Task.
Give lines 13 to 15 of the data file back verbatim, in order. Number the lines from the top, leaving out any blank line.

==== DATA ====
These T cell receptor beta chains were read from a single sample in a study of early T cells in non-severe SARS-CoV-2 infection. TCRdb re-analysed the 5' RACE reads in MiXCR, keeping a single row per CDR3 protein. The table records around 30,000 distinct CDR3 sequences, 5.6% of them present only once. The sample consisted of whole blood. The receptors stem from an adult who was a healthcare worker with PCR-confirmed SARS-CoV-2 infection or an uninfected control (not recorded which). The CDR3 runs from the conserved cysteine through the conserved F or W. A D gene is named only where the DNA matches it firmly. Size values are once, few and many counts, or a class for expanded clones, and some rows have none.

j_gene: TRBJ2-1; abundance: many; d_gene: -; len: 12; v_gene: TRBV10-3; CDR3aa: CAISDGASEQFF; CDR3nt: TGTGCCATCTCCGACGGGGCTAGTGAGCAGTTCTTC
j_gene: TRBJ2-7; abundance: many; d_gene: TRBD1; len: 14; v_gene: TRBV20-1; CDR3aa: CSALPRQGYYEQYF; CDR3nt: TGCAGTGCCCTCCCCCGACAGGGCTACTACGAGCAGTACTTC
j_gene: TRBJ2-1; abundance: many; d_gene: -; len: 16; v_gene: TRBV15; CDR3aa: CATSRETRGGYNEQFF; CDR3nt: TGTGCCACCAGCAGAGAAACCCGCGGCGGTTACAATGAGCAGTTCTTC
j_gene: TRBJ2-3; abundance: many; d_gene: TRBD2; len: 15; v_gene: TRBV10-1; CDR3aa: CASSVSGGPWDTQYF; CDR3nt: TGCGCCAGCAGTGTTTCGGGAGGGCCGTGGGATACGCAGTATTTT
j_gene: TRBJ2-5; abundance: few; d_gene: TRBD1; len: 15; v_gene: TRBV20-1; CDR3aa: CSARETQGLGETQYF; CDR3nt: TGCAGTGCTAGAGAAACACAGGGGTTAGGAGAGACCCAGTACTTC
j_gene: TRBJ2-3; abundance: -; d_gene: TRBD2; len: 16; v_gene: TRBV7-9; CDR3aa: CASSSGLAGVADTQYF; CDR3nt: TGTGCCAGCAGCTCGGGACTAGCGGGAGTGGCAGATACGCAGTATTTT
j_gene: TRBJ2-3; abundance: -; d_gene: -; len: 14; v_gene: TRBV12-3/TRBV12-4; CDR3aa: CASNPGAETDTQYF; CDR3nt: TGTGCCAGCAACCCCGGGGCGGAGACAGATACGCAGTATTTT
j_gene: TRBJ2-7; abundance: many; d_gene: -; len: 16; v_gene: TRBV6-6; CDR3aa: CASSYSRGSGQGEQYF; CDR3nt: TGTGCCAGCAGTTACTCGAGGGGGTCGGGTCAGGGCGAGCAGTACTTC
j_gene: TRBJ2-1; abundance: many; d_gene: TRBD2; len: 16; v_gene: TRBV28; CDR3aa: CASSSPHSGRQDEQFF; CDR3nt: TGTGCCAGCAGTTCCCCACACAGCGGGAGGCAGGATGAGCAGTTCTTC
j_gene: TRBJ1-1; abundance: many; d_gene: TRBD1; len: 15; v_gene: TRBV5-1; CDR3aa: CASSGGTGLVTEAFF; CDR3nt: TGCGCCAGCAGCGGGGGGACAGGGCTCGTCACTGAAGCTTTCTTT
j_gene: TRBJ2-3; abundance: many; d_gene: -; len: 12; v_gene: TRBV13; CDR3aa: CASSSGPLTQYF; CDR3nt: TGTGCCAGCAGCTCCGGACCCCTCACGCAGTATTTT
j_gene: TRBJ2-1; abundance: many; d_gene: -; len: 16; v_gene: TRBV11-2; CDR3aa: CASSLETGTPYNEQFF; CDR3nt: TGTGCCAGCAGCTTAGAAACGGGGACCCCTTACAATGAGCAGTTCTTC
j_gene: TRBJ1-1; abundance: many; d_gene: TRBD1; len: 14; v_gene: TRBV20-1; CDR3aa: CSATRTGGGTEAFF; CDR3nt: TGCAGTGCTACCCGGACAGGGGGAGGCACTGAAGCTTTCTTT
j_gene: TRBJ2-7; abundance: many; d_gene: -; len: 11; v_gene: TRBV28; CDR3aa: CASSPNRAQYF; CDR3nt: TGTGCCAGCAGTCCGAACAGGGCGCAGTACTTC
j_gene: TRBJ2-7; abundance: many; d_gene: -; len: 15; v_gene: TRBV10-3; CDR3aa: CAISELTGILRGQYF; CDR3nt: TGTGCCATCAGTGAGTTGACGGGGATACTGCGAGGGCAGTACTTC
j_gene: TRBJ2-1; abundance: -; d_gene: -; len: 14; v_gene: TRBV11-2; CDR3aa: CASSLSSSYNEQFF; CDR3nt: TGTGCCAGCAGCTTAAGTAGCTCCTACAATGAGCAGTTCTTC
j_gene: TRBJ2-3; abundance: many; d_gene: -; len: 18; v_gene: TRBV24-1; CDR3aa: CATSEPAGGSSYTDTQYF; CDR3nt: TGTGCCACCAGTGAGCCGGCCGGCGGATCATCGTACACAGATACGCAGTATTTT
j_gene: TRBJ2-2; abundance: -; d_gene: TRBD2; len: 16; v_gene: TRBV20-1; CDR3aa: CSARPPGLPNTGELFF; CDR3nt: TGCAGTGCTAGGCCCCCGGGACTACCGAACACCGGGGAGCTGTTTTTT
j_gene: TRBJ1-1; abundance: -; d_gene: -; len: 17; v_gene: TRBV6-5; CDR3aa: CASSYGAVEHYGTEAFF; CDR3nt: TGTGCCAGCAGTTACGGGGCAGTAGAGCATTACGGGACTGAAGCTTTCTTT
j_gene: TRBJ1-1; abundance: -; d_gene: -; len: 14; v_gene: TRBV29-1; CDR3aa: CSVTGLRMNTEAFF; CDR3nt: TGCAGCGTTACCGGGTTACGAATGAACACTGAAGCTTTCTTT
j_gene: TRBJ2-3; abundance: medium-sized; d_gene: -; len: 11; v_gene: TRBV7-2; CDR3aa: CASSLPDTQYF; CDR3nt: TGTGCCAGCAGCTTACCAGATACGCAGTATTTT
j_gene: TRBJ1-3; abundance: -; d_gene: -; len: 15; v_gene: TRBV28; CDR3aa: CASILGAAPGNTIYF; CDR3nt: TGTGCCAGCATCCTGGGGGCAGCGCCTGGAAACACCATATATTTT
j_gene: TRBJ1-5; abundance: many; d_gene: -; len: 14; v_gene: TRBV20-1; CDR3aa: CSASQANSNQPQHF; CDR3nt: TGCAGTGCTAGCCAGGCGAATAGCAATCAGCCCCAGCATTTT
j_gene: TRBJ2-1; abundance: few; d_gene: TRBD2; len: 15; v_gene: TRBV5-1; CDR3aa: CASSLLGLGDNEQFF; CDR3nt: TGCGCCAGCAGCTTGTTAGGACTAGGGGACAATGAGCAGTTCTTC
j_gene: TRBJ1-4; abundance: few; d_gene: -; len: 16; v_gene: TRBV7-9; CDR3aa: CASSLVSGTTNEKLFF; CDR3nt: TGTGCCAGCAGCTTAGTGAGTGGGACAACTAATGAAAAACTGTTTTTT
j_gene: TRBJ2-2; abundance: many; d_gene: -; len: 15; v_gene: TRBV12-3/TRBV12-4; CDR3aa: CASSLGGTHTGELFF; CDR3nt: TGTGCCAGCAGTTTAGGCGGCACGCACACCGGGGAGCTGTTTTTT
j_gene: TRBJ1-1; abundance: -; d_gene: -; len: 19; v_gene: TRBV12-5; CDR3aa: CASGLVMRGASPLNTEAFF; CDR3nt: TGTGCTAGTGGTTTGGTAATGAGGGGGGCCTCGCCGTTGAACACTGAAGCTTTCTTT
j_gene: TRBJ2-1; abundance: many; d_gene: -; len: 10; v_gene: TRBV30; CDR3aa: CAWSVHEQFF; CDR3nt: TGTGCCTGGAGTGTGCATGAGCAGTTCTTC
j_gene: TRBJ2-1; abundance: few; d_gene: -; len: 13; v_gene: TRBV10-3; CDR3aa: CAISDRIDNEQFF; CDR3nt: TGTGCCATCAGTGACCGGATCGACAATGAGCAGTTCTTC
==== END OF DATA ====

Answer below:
j_gene: TRBJ2-1; abundance: many; d_gene: -; len: 16; v_gene: TRBV11-2; CDR3aa: CASSLETGTPYNEQFF; CDR3nt: TGTGCCAGCAGCTTAGAAACGGGGACCCCTTACAATGAGCAGTTCTTC
j_gene: TRBJ1-1; abundance: many; d_gene: TRBD1; len: 14; v_gene: TRBV20-1; CDR3aa: CSATRTGGGTEAFF; CDR3nt: TGCAGTGCTACCCGGACAGGGGGAGGCACTGAAGCTTTCTTT
j_gene: TRBJ2-7; abundance: many; d_gene: -; len: 11; v_gene: TRBV28; CDR3aa: CASSPNRAQYF; CDR3nt: TGTGCCAGCAGTCCGAACAGGGCGCAGTACTTC